Because change takes time and you need to start somewhere? They'll start phasing out the old $100's at the bank and replacing them with the new ones. The old ones will be destroyed. As people use them and more leave circulation it will be more and more suspicious for people to break out the older bills. Will there still be counterfeit bills popping up for years? Sure. But the point is that it will become more suspicious if someone tries to cash in a lot of them.

Comment: Re:Money for his defense (Score 2, Insightful) 294

by GrandCow (#45049527) Attached to: DOJ Hasn't Actually Found Silk Road Founder's Bitcoin Yet

So, what you're saying is that Walter White did it right in Breaking Bad when he hired Saul with a rather large retainer.

I'd have to actually turn on a TV to be able to answer that. I'm dimly aware there's some bald guy with a beard on some TV show called 'Breaking Bad' that everyone goes on about on Facebook, and that it has something to do with drugs. But beyond that, I couldn't tell you anything about the show.

You do realize that intentionally ignoring good entertainment doesn't make you some kind of hero, right? Refusing to watch live TV is just fine, lots of people don't like having commercials shoved down their throats. I'm one of those people myself, the only thing I watch live is football and Breaking Bad.

You're missing the second half of that equation though. There are many ways to watch the show without commercials and also whenever you wish, both legal and not legal. You just come off as an idiot putting up a resistance just to make sure they can tell people they are putting up a resistance. You are making your own show, the same way Fox News does it... purposely doing something that will elicit an emotional reaction from others. Shit it even worked on me because I'm responding to you.

It would be one thing if you didn't want to watch it based on violence or glorifying the person enabling the drug users, but you made it specifically about TV. That means you're arguing about commercials or being forced to watch at a certain time I guess.

Comment: Re:I hope there's an easy social integration disab (Score 1) 365

Perhaps edit the HOSTS file so that facebook.com is sent to 127.0.0.1 ? Set and forget solution.

This is a simple solution I've used before in places that just wanted a simple solution like friends houses that wanted to keep their kids off certain sites. Anyone smart enough to get around that can also figure out how to use a proxy server, so unless you want to spend a bunch of time really locking it down, it works for 99% of the time.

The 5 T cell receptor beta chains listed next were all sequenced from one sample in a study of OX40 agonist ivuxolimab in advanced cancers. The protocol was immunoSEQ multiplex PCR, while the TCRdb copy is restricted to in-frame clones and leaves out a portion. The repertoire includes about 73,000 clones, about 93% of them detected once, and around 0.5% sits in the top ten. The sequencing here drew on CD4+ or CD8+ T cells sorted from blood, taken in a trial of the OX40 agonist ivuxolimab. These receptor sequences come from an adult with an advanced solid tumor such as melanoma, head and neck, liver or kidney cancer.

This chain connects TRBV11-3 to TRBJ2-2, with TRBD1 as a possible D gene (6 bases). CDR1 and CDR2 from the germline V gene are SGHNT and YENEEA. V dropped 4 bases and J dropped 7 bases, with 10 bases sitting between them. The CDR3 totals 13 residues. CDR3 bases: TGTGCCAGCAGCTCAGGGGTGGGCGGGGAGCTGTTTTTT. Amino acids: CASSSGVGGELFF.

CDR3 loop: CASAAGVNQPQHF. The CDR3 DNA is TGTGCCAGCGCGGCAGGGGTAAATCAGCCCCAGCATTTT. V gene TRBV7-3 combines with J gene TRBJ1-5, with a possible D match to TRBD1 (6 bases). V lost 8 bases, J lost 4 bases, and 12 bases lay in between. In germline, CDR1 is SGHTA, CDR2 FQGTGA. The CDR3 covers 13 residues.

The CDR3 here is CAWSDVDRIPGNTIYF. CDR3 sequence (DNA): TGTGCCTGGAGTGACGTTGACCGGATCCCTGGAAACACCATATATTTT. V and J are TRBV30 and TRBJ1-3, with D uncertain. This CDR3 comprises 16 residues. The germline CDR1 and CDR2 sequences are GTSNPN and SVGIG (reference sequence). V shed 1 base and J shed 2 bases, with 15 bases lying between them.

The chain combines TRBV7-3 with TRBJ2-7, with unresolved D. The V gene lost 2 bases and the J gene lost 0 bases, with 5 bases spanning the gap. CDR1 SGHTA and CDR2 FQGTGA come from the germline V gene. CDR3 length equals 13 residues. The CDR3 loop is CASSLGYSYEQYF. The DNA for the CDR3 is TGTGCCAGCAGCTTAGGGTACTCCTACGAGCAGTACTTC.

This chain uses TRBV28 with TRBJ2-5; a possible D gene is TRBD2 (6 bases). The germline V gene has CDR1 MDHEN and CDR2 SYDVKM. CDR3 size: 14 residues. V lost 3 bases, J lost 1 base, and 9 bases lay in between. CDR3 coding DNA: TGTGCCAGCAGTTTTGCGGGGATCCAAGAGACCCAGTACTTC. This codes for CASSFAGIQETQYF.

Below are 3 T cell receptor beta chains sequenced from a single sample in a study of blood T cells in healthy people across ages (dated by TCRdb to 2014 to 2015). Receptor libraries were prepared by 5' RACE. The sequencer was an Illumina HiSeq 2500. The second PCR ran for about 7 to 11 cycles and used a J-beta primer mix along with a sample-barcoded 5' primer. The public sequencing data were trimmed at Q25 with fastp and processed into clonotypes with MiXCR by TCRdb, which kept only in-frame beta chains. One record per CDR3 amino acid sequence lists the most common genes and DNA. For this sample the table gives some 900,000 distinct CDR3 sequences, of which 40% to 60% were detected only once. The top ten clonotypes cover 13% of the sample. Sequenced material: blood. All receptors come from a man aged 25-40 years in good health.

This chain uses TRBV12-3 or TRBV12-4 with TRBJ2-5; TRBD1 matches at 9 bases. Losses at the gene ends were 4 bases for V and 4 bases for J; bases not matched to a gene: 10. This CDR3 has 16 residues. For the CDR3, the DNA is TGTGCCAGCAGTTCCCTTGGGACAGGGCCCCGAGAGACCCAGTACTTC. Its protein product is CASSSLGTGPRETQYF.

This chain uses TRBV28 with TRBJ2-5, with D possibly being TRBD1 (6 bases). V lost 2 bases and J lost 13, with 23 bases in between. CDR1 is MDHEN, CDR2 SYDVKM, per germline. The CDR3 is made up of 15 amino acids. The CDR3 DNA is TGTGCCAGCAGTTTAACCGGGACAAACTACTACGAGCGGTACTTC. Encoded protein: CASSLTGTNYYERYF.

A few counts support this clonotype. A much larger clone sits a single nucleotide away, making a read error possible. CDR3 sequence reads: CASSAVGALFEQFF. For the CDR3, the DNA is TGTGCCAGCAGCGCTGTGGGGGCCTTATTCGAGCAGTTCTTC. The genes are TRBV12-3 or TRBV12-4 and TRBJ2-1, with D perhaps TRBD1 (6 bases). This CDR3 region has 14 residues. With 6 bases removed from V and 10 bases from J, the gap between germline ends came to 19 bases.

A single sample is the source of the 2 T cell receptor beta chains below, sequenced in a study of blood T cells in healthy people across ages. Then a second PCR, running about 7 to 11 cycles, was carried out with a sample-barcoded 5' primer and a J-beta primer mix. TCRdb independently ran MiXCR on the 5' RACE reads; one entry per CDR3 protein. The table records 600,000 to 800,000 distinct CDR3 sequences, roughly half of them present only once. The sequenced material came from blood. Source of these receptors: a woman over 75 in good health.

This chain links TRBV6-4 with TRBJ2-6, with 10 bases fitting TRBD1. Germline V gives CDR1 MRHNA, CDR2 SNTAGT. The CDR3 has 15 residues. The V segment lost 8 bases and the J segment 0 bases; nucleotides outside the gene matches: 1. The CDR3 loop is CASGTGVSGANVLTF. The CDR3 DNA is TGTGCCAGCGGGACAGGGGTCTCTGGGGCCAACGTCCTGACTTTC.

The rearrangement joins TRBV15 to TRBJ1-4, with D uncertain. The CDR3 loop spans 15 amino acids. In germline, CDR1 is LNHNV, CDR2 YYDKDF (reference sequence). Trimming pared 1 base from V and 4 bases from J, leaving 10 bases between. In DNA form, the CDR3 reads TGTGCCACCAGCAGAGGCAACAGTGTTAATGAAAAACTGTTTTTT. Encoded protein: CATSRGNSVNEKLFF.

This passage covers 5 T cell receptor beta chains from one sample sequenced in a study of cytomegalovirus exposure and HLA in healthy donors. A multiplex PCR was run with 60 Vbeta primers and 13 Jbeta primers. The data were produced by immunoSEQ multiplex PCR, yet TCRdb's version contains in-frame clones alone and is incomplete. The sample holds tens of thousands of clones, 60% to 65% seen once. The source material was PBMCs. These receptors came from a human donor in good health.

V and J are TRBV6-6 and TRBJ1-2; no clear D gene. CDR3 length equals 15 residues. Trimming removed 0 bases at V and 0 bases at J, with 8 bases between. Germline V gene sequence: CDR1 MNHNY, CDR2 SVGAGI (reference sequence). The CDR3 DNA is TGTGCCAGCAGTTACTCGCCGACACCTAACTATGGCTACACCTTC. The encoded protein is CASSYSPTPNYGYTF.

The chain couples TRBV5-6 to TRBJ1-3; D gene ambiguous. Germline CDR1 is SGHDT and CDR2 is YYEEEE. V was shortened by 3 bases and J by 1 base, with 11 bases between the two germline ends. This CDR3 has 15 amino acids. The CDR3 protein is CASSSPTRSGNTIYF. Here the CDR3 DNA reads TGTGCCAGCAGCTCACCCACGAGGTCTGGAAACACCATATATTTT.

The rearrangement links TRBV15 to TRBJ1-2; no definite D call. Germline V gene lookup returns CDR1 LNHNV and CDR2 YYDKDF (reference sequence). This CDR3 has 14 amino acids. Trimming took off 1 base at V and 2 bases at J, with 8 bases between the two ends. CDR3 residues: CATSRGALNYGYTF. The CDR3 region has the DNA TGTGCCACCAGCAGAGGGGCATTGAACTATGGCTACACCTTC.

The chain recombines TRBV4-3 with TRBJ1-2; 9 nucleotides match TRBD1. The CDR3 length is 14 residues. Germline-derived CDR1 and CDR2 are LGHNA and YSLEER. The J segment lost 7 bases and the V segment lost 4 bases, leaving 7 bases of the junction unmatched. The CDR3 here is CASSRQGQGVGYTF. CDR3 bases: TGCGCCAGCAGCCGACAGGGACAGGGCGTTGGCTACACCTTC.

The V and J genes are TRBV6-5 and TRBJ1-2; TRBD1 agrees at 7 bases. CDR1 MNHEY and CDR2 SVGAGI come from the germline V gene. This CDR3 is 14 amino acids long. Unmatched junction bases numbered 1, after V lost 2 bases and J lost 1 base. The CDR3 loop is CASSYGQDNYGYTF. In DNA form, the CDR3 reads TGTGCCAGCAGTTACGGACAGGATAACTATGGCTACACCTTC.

Comment: Re:Need some explanation here... (Score 2) 338

by GrandCow (#43653379) Attached to: BT Begins Customer Tests of Carrier Grade NAT

Over the last eight years and my previous three ISPs, my router has never once received anything other than a 192.168.x.x or a 10.x.x.x IP address from my local ISP. Not once have I received a live & legit IPv4 address. I have to pay a lot more for those. What's the difference between this and CGNAT?

You are thinking of your routers internal address, the one you use to access it from inside your home network to configure and troubleshoot. They are talking about the routers external address, the one the rest of the internet sees.

Comment: Re:White paper on EXACTLY what a bitcoin is, pleas (Score 5, Informative) 385

by GrandCow (#43320877) Attached to: Ask Slashdot: Should Bitcoin Be Regulated?

I've looked, didn't find it. I just found some vague mumbo about cryptography with a ton of loaded buzzwords.

I want specifics.

1.) What is a bitcoin, EXACTLY?
2.) How divisible is a single bitcoin?
3.) All the specifics of any relevant protocols.

You looked at what? First result of a google for "bitcoin white paper" is http://bitcoin.org/bitcoin.pdf, the white paper originally released by the creator of bitcoin.